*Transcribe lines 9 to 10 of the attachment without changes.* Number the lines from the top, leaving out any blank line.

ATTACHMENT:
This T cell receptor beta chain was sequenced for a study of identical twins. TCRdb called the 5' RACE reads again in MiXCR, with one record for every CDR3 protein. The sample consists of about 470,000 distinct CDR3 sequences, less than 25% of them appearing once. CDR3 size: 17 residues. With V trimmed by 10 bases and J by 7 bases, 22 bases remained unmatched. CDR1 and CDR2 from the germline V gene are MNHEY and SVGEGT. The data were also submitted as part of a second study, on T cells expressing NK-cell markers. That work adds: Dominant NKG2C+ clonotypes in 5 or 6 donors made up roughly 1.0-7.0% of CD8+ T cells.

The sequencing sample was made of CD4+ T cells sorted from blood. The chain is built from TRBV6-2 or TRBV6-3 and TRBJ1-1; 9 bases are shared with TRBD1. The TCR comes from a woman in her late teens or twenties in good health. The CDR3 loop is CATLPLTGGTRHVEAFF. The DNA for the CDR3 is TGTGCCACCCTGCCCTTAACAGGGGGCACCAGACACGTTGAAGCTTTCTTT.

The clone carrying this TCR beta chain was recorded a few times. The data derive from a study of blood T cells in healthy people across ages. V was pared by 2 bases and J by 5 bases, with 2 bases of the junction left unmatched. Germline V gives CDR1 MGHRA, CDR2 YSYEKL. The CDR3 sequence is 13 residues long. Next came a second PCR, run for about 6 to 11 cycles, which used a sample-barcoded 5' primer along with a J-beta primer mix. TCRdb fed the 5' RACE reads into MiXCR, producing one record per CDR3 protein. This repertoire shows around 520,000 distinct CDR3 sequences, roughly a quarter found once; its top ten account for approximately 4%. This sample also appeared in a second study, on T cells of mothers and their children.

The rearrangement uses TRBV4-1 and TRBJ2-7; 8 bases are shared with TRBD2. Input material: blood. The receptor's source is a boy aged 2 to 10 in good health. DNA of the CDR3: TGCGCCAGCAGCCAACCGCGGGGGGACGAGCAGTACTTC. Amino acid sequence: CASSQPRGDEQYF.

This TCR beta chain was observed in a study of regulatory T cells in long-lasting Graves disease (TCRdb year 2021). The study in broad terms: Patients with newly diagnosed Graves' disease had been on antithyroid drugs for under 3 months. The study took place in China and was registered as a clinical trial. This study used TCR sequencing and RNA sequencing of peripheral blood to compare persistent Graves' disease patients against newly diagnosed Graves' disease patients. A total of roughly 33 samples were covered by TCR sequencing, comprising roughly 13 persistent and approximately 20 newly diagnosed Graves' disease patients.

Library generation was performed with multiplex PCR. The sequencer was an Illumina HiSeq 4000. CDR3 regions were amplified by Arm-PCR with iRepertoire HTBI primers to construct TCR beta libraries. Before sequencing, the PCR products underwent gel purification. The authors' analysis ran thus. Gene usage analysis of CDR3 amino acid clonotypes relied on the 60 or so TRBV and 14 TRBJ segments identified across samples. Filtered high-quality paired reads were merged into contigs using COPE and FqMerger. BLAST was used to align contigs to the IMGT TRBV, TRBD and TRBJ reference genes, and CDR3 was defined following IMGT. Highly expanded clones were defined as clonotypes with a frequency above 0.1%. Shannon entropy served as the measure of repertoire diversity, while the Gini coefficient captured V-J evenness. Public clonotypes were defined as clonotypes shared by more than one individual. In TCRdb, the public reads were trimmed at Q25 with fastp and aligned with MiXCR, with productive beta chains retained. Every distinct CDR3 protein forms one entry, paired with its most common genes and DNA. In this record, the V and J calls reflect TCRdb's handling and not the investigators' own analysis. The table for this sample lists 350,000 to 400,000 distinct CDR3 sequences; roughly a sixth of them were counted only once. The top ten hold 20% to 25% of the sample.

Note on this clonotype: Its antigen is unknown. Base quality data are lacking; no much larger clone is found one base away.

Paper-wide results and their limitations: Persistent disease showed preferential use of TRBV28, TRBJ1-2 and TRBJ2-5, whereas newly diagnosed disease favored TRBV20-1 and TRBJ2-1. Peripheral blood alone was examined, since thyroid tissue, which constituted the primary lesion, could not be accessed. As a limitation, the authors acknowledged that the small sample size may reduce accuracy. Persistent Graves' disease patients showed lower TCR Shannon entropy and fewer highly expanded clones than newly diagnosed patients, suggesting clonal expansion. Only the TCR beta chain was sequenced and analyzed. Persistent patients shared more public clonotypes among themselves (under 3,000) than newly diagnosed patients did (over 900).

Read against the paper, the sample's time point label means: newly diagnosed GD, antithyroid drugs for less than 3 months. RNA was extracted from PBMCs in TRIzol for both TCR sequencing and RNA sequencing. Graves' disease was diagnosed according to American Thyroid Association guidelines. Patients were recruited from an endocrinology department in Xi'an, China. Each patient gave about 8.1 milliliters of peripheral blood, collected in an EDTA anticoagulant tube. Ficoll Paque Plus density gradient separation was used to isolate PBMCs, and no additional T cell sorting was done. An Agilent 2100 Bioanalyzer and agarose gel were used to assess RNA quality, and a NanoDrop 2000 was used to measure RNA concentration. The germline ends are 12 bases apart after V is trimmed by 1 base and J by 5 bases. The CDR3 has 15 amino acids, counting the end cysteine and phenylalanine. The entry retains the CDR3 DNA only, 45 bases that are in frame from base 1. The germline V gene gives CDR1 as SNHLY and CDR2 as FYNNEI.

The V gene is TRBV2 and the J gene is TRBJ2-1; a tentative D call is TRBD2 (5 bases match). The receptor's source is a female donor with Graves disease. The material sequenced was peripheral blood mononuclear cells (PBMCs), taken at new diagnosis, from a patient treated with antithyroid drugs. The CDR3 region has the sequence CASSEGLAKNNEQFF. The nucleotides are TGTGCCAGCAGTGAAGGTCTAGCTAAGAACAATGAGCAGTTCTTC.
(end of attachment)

Read against the paper, the sample's time point label means: newly diagnosed GD, antithyroid drugs for less than 3 months. RNA was extracted from PBMCs in TRIzol for both TCR sequencing and RNA sequencing. Graves' disease was diagnosed according to American Thyroid Association guidelines. Patients were recruited from an endocrinology department in Xi'an, China. Each patient gave about 8.1 milliliters of peripheral blood, collected in an EDTA anticoagulant tube. Ficoll Paque Plus density gradient separation was used to isolate PBMCs, and no additional T cell sorting was done. An Agilent 2100 Bioanalyzer and agarose gel were used to assess RNA quality, and a NanoDrop 2000 was used to measure RNA concentration. The germline ends are 12 bases apart after V is trimmed by 1 base and J by 5 bases. The CDR3 has 15 amino acids, counting the end cysteine and phenylalanine. The entry retains the CDR3 DNA only, 45 bases that are in frame from base 1. The germline V gene gives CDR1 as SNHLY and CDR2 as FYNNEI.

The V gene is TRBV2 and the J gene is TRBJ2-1; a tentative D call is TRBD2 (5 bases match). The receptor's source is a female donor with Graves disease. The material sequenced was peripheral blood mononuclear cells (PBMCs), taken at new diagnosis, from a patient treated with antithyroid drugs. The CDR3 region has the sequence CASSEGLAKNNEQFF. The nucleotides are TGTGCCAGCAGTGAAGGTCTAGCTAAGAACAATGAGCAGTTCTTC.